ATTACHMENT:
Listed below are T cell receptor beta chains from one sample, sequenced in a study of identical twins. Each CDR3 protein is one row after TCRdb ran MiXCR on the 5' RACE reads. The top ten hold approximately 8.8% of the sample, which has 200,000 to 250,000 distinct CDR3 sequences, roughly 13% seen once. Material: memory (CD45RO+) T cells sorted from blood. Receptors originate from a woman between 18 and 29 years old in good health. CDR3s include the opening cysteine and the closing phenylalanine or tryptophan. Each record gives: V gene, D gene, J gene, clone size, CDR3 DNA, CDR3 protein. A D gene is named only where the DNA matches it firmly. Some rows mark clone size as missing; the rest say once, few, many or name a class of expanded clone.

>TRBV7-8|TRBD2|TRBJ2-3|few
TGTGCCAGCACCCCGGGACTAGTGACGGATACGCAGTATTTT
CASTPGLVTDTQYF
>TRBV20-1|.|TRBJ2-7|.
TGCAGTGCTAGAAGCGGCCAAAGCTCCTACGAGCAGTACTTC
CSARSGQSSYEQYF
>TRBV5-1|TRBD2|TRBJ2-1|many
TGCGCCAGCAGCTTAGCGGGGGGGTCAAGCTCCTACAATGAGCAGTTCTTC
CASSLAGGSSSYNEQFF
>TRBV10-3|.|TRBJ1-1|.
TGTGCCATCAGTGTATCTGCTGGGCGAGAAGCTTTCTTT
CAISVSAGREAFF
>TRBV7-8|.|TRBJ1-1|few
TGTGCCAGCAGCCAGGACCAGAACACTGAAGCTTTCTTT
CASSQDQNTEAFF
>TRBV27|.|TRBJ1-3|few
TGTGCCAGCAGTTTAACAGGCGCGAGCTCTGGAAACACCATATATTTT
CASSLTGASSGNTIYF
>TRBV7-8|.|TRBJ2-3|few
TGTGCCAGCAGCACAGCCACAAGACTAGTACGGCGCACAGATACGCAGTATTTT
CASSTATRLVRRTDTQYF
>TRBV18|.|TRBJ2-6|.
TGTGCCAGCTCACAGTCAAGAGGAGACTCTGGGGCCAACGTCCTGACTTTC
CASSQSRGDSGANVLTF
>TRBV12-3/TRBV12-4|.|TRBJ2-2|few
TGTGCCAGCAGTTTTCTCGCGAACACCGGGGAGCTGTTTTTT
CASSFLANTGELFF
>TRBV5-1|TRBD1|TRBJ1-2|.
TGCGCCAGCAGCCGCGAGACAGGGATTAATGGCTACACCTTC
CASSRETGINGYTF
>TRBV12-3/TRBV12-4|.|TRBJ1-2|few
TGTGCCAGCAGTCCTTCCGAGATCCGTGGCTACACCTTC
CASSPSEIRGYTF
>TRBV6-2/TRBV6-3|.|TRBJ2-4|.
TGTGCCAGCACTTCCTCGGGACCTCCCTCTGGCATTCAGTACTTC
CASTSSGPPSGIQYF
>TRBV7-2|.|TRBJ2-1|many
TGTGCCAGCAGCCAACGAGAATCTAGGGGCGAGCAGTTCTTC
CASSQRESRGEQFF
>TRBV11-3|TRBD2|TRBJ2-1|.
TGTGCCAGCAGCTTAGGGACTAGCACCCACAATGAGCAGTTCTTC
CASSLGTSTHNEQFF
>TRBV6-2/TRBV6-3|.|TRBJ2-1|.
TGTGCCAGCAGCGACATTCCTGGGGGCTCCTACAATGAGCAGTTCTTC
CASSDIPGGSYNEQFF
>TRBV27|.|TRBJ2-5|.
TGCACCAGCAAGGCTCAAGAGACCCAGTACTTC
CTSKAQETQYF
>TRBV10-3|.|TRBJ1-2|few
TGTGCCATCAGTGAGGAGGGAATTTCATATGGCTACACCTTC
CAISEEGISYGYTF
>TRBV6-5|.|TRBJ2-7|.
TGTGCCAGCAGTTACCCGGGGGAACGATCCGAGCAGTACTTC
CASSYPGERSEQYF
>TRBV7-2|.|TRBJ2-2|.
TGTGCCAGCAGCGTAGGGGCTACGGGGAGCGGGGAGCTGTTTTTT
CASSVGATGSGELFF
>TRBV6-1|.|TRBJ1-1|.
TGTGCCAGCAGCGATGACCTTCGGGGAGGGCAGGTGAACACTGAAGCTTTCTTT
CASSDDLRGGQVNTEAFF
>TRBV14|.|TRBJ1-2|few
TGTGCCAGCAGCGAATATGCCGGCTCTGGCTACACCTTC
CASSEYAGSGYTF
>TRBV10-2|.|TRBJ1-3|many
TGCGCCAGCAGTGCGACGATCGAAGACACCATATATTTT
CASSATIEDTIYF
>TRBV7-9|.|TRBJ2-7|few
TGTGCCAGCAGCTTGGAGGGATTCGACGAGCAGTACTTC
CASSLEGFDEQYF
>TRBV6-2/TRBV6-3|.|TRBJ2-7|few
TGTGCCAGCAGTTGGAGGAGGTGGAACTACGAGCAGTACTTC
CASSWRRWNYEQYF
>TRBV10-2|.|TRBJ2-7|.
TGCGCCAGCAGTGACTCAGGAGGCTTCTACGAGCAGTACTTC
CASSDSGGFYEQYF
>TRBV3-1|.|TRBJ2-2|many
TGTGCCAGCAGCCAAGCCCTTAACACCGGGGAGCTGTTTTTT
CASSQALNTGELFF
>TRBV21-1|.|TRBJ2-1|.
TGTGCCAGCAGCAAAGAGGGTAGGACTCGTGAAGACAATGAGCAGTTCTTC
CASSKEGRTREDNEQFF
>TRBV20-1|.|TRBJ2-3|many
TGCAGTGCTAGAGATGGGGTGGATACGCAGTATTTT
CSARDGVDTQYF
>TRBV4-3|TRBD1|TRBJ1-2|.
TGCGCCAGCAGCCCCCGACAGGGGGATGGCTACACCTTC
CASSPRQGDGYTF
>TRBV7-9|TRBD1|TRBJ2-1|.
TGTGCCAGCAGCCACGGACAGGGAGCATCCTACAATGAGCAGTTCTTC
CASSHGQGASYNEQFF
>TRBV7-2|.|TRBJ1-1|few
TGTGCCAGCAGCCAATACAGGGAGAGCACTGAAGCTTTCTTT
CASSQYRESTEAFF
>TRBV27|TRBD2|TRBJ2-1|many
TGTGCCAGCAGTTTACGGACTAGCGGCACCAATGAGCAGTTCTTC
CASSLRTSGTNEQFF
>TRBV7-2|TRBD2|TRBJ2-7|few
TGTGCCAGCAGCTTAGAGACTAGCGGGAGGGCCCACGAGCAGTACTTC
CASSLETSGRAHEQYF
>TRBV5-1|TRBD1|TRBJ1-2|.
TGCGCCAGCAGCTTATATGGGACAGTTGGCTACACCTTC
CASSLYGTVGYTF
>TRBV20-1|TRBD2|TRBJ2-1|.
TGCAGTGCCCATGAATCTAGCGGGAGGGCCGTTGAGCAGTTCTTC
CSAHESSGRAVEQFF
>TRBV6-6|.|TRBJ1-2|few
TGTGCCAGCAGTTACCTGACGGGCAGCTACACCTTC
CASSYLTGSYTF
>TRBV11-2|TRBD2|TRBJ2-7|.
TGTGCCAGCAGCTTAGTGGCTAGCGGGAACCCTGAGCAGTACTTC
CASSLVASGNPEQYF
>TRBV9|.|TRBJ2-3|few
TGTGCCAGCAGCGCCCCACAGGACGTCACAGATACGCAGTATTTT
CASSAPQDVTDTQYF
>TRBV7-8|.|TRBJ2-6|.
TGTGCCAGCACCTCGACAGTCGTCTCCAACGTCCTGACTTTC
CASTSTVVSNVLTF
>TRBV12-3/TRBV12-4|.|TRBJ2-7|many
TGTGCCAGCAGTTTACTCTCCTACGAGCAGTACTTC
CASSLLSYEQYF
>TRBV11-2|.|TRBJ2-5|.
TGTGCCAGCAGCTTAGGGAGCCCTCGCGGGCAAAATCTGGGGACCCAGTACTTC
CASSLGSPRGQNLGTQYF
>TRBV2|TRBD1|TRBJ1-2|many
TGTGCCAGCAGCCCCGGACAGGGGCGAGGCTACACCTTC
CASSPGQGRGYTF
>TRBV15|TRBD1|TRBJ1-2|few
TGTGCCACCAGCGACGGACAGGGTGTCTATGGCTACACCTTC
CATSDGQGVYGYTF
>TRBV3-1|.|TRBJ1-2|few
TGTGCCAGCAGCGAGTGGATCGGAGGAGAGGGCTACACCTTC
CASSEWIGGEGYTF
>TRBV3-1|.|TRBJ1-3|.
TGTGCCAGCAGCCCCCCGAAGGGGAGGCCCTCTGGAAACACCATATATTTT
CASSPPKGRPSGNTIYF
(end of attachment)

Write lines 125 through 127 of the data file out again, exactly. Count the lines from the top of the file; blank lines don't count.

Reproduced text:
>TRBV2|TRBD1|TRBJ1-2|many
TGTGCCAGCAGCCCCGGACAGGGGCGAGGCTACACCTTC
CASSPGQGRGYTF